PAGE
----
AnsweredAssumed Answered

USBD API: How to use WriteEP reliably?

Question asked by Peter W. on Aug 12, 2017
Latest reply on Aug 13, 2017 by Peter W.


I'm having trouble understanding how to use WriteEP on Bulk IN endpoints reliably, in particular how to recover from errors. My USB vendor class firmware (and basic understanding) is based on the USBD CDC example from the LPCOpen library for the LPC XPresso 1769 Evaluation Board.


My general understanding is that the application sends a packet to the host by calling WriteEP and then waits for the USB_EVT_IN event indicating a successful transmission before sending the next packet. If the host application (libusb in my case) is constantly checking for data at this endpoint everything is nice and well.


I'm observing the problem that if the host, for whatever reason, is currently not polling for data the communication blocks indefinitely even when trying to read the data at some later time. So what I did/observed is:

  1. Host: Application is idle and is currently not submitting bulk read requests.
  2. Device: Call WriteEP and wait for USB_EVT_IN.
  3. Host: Some seconds later a bulk read request is issued.
  4. Device: No USB_EVT_IN or any other kind of event appears at the EP handler.
  5. Host: Libusb reports read timeout.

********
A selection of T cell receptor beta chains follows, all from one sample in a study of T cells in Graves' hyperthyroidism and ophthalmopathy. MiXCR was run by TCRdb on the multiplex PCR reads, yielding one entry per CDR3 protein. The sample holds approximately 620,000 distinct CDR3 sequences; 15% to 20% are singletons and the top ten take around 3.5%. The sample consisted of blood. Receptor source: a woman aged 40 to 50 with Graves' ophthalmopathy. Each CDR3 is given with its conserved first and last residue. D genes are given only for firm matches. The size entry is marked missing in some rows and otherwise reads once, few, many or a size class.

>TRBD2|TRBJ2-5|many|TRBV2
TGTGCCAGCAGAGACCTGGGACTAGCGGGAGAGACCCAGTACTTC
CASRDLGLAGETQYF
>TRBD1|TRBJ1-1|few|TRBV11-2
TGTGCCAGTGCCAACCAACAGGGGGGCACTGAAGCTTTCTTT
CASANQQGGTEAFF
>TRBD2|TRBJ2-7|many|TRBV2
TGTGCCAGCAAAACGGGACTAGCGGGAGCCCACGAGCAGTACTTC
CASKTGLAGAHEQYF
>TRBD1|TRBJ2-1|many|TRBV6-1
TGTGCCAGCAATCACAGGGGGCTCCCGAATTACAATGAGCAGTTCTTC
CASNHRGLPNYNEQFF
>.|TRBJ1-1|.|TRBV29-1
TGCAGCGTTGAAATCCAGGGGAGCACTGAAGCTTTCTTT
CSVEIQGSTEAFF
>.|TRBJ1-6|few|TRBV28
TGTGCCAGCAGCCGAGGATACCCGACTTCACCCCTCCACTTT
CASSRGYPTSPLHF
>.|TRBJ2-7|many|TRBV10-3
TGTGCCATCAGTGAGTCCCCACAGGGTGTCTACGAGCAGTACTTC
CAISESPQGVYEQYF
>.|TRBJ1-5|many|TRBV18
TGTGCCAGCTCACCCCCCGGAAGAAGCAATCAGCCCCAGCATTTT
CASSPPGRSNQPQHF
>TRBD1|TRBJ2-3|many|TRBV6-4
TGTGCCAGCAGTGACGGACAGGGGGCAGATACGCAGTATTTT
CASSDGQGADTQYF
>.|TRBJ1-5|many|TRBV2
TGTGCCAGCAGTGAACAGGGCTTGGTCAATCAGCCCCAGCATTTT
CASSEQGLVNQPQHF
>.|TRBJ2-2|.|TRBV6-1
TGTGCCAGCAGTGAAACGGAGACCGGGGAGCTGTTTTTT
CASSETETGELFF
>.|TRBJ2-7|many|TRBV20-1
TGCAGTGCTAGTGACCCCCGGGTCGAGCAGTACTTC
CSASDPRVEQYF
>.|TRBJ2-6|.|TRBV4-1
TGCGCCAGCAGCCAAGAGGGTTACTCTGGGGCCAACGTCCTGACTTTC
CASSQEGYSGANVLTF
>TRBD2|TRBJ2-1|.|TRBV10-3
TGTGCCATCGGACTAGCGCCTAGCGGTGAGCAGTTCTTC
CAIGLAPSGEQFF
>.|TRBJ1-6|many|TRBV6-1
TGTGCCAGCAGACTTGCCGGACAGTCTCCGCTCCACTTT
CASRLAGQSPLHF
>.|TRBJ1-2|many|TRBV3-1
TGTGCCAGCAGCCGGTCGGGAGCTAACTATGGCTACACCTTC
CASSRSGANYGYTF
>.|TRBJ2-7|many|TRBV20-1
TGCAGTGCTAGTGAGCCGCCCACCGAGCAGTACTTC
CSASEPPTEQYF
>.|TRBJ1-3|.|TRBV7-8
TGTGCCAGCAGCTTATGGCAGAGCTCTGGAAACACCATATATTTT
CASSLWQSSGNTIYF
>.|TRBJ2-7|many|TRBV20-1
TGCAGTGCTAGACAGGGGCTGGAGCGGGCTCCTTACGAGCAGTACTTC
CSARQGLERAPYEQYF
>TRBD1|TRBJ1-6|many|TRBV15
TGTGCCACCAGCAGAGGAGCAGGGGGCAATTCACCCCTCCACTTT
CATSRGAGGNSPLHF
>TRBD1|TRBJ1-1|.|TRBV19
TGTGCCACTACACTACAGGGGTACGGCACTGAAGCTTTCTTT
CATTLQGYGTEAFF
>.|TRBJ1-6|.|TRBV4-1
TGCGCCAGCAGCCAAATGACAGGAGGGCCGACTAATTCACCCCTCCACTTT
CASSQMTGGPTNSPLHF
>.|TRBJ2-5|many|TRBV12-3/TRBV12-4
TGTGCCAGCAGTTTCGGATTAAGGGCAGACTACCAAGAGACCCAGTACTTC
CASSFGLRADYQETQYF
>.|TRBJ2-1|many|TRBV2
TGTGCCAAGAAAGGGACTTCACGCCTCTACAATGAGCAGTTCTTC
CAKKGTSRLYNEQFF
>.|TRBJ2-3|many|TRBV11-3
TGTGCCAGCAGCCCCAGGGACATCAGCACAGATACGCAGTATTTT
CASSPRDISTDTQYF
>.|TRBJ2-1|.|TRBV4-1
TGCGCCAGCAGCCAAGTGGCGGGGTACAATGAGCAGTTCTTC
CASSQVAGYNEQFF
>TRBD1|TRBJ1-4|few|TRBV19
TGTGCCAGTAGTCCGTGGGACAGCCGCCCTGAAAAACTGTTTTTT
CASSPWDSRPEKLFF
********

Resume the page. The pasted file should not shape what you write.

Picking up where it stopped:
6. Device: No further data is sent because there are no events.


So the problem is that the LPC USB stack may give up on sending a packet written by WriteEP and seemingly doesn't provide a way to inform the application or recover from this state. The CDC example application doesn't really address this issue, but instead uses a workaround: It won't call WriteEP until a host CDC driver is detected which will usually continue to read/buffer IN data even if the data isn't read from userspace.


I'm looking for a way to detect and handle this situation correctly. How to detect when the USB stack "gave up" sending a packet?


How to clear the bulk endpoint buffers when recovering from such a situation? I observed that when I force WriteEP even with no prior USB_EVT_IN acknowledgement the data transmission indeed continues but the packet order at the host is getting mixed up.